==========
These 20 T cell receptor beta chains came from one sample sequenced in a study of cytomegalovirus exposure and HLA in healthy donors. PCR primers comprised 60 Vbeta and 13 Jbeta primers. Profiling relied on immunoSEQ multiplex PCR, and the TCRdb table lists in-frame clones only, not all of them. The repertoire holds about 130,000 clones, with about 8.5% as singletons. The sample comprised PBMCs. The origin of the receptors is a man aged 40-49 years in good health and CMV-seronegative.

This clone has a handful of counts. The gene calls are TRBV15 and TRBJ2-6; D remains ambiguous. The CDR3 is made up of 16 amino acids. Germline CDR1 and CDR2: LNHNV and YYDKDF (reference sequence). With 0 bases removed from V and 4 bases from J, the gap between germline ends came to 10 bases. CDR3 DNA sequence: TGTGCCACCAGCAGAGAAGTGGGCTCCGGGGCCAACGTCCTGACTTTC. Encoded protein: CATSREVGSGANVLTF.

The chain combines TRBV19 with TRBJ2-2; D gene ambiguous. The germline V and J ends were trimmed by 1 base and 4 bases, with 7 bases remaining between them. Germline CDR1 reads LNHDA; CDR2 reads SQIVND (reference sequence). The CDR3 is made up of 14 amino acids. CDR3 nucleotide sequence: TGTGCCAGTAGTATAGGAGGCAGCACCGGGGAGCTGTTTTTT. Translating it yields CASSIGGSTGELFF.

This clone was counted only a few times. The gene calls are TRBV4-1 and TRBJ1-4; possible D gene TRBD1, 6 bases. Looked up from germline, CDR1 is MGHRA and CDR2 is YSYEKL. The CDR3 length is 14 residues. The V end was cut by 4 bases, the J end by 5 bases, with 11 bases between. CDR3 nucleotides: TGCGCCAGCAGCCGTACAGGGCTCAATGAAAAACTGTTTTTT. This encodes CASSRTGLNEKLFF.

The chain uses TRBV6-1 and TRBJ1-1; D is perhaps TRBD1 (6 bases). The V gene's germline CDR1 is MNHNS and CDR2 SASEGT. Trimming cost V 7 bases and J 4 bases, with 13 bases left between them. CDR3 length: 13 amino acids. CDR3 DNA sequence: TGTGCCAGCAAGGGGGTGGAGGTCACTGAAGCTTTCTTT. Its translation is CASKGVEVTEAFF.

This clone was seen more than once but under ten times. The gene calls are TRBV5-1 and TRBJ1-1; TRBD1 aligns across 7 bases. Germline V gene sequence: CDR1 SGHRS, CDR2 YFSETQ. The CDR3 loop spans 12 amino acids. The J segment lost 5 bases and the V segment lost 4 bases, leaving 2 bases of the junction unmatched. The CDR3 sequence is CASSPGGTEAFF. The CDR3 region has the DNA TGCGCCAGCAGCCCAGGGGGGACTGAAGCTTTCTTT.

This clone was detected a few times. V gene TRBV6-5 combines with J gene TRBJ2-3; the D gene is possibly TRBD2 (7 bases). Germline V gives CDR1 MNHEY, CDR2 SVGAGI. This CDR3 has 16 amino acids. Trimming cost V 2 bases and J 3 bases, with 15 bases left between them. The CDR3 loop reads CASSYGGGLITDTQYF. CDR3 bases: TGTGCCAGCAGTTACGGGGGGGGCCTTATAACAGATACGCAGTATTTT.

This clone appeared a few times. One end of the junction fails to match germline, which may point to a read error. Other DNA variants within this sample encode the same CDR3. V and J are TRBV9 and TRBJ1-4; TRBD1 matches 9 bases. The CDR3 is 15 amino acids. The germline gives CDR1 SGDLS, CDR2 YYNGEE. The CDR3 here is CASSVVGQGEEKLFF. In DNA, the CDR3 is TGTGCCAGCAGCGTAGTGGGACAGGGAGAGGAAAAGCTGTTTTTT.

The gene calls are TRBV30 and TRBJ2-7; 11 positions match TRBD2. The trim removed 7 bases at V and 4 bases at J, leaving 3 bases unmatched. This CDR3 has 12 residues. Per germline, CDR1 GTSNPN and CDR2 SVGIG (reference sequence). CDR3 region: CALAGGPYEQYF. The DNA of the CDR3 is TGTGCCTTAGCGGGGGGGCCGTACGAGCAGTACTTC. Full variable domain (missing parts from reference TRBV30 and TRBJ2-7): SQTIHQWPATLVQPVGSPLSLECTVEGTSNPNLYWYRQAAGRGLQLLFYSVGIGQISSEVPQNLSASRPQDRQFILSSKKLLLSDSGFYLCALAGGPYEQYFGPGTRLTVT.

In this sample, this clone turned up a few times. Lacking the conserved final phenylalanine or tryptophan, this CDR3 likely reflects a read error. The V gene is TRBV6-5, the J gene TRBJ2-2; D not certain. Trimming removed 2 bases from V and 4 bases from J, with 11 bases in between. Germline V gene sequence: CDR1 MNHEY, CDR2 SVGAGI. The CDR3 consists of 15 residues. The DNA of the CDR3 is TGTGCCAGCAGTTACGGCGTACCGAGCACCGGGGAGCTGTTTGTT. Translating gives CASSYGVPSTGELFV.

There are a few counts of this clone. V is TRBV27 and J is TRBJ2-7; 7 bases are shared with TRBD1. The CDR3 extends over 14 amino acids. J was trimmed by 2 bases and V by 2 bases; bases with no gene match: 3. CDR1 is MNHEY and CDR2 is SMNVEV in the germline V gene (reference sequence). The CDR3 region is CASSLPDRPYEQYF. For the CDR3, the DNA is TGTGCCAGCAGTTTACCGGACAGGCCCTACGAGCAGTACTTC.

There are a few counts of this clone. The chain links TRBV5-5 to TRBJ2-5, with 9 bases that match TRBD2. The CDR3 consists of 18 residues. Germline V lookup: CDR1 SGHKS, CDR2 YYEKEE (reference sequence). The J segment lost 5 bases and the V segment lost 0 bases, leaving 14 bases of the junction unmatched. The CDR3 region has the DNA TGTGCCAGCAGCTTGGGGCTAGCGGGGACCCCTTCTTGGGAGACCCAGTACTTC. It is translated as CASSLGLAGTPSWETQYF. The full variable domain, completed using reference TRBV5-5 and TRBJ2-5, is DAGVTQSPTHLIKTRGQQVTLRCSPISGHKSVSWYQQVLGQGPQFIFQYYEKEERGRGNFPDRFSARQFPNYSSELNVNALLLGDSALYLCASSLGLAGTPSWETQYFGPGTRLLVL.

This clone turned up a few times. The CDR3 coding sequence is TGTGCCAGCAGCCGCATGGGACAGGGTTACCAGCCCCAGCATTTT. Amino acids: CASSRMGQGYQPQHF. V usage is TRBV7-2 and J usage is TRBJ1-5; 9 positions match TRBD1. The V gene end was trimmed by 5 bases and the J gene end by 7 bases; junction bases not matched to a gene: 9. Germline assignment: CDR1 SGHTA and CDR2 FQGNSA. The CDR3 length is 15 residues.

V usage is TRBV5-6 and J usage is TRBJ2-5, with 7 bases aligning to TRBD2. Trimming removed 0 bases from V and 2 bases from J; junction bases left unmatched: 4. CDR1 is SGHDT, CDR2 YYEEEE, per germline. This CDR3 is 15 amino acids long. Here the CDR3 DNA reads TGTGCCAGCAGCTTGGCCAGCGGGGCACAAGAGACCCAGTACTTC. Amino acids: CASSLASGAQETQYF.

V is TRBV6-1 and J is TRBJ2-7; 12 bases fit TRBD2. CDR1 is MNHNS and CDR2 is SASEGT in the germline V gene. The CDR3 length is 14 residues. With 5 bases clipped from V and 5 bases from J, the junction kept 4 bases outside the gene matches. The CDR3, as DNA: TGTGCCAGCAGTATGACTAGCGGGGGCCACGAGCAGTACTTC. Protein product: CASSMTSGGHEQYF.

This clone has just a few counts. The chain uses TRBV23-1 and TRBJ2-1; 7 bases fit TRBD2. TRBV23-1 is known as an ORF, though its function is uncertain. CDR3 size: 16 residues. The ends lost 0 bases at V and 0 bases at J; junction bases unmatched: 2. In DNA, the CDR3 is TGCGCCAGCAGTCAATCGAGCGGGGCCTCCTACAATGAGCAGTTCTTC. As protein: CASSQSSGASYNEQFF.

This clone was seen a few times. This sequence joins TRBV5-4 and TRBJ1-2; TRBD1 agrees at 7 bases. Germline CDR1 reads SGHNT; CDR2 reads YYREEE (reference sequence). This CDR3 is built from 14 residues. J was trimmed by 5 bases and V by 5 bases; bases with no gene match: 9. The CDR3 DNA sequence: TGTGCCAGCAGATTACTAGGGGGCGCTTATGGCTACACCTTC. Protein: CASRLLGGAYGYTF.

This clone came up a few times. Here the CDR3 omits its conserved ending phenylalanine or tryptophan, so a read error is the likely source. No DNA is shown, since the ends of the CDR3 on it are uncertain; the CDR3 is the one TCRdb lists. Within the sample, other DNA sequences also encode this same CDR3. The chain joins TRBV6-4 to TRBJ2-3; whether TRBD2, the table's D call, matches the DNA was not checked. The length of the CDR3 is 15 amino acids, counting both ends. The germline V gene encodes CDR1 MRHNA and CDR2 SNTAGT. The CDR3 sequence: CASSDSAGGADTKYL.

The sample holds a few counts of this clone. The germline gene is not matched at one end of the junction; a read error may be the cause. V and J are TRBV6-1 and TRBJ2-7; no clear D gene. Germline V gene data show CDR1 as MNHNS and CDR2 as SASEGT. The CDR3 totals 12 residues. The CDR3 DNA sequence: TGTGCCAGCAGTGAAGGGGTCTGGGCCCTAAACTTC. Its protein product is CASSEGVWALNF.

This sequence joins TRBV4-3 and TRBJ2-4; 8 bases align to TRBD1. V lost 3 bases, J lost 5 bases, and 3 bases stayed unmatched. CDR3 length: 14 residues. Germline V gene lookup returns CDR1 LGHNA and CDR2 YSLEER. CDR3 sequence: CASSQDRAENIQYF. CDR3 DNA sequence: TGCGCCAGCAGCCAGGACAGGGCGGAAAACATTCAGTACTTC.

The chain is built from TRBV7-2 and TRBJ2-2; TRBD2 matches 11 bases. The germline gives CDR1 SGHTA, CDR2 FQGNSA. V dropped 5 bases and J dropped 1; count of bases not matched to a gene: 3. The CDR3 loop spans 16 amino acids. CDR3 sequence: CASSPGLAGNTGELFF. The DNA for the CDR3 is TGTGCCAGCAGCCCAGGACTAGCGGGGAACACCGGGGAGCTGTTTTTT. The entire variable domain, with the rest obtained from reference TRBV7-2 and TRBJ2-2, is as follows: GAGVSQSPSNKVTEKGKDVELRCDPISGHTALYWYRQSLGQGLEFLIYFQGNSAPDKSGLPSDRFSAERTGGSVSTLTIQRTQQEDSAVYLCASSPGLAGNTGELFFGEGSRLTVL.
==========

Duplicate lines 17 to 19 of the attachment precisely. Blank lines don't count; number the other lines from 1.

This clone was seen a few times. This sequence joins TRBV5-4 and TRBJ1-2; TRBD1 agrees at 7 bases. Germline CDR1 reads SGHNT; CDR2 reads YYREEE (reference sequence). This CDR3 is built from 14 residues. J was trimmed by 5 bases and V by 5 bases; bases with no gene match: 9. The CDR3 DNA sequence: TGTGCCAGCAGATTACTAGGGGGCGCTTATGGCTACACCTTC. Protein: CASRLLGGAYGYTF.

This clone came up a few times. Here the CDR3 omits its conserved ending phenylalanine or tryptophan, so a read error is the likely source. No DNA is shown, since the ends of the CDR3 on it are uncertain; the CDR3 is the one TCRdb lists. Within the sample, other DNA sequences also encode this same CDR3. The chain joins TRBV6-4 to TRBJ2-3; whether TRBD2, the table's D call, matches the DNA was not checked. The length of the CDR3 is 15 amino acids, counting both ends. The germline V gene encodes CDR1 MRHNA and CDR2 SNTAGT. The CDR3 sequence: CASSDSAGGADTKYL.

The sample holds a few counts of this clone. The germline gene is not matched at one end of the junction; a read error may be the cause. V and J are TRBV6-1 and TRBJ2-7; no clear D gene. Germline V gene data show CDR1 as MNHNS and CDR2 as SASEGT. The CDR3 totals 12 residues. The CDR3 DNA sequence: TGTGCCAGCAGTGAAGGGGTCTGGGCCCTAAACTTC. Its protein product is CASSEGVWALNF.